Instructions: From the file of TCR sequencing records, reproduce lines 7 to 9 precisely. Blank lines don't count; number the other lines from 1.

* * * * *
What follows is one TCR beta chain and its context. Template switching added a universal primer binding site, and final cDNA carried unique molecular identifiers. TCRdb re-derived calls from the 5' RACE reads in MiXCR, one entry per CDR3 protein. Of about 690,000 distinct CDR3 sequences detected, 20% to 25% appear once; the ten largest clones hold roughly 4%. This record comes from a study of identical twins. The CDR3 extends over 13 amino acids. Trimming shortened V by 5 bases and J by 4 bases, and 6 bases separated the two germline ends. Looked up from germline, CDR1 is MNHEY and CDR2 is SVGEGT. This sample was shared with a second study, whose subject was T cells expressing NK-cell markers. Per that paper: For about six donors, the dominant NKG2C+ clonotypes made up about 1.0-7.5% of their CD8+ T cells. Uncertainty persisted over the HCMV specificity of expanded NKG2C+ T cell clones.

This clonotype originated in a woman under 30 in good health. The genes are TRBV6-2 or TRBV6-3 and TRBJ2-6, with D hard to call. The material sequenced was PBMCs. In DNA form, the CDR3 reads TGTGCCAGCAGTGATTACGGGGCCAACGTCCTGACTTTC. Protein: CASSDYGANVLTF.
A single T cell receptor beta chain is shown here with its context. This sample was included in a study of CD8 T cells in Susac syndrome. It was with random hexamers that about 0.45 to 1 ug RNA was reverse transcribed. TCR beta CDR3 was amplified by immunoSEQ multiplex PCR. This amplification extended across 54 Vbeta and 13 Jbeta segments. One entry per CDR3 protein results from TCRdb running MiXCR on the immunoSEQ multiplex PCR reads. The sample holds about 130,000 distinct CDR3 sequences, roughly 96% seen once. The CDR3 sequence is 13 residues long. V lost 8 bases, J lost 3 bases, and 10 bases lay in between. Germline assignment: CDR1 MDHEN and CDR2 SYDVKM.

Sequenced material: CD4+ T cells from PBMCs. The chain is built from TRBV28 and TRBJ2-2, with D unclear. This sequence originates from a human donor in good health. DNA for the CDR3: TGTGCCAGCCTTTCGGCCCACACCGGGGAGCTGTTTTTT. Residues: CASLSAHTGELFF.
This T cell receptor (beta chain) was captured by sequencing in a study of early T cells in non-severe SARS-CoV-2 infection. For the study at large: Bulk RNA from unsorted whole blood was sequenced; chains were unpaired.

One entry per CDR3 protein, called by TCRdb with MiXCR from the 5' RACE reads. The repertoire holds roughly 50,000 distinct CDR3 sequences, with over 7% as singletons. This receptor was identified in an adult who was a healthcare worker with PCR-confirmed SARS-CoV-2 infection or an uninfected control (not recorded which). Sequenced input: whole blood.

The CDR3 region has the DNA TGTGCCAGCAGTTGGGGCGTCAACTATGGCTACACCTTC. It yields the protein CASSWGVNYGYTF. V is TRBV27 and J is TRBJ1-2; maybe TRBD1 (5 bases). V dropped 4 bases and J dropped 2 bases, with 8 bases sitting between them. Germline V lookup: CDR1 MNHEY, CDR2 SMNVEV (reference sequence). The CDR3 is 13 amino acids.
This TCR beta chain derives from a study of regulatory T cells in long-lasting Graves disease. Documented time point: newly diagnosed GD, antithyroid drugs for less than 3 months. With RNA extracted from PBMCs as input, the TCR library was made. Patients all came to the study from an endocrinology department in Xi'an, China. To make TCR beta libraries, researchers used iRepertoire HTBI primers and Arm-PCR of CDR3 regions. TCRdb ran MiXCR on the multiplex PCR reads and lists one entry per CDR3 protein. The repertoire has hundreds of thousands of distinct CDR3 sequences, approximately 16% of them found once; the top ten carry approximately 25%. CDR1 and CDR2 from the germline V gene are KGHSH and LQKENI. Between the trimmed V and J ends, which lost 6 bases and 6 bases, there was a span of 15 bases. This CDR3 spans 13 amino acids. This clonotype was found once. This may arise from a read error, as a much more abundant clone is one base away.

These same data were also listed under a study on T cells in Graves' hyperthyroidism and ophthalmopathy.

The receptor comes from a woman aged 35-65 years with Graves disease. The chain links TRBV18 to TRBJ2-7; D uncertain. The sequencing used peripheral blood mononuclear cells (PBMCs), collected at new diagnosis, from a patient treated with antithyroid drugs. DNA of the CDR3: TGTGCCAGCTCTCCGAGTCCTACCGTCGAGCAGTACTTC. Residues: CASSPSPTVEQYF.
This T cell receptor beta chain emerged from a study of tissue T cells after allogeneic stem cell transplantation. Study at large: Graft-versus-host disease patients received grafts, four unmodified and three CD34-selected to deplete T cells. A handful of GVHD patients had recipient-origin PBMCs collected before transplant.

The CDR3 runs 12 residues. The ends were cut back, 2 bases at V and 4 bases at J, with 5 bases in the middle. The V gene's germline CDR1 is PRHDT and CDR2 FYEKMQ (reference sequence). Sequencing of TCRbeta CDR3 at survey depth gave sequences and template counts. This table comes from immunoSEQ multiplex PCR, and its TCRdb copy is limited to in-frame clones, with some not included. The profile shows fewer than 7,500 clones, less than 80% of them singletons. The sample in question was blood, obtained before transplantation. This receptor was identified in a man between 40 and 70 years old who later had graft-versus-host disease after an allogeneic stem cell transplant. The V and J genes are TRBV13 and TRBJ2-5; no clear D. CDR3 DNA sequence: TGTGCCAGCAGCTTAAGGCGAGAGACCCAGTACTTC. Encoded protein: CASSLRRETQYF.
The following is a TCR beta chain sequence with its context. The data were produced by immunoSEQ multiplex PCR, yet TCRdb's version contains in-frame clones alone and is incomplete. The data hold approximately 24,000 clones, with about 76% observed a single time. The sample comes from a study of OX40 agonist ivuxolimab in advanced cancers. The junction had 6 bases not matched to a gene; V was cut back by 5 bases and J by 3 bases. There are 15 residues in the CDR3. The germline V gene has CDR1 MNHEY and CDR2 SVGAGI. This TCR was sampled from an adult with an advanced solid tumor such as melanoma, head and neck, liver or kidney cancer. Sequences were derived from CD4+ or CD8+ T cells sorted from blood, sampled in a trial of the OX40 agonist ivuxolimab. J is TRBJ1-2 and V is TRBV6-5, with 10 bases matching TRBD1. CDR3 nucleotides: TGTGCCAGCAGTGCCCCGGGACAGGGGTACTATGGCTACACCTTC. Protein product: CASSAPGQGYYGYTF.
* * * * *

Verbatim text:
The CDR3 region has the DNA TGTGCCAGCAGTTGGGGCGTCAACTATGGCTACACCTTC. It yields the protein CASSWGVNYGYTF. V is TRBV27 and J is TRBJ1-2; maybe TRBD1 (5 bases). V dropped 4 bases and J dropped 2 bases, with 8 bases sitting between them. Germline V lookup: CDR1 MNHEY, CDR2 SMNVEV (reference sequence). The CDR3 is 13 amino acids.
This TCR beta chain derives from a study of regulatory T cells in long-lasting Graves disease. Documented time point: newly diagnosed GD, antithyroid drugs for less than 3 months. With RNA extracted from PBMCs as input, the TCR library was made. Patients all came to the study from an endocrinology department in Xi'an, China. To make TCR beta libraries, researchers used iRepertoire HTBI primers and Arm-PCR of CDR3 regions. TCRdb ran MiXCR on the multiplex PCR reads and lists one entry per CDR3 protein. The repertoire has hundreds of thousands of distinct CDR3 sequences, approximately 16% of them found once; the top ten carry approximately 25%. CDR1 and CDR2 from the germline V gene are KGHSH and LQKENI. Between the trimmed V and J ends, which lost 6 bases and 6 bases, there was a span of 15 bases. This CDR3 spans 13 amino acids. This clonotype was found once. This may arise from a read error, as a much more abundant clone is one base away.

These same data were also listed under a study on T cells in Graves' hyperthyroidism and ophthalmopathy.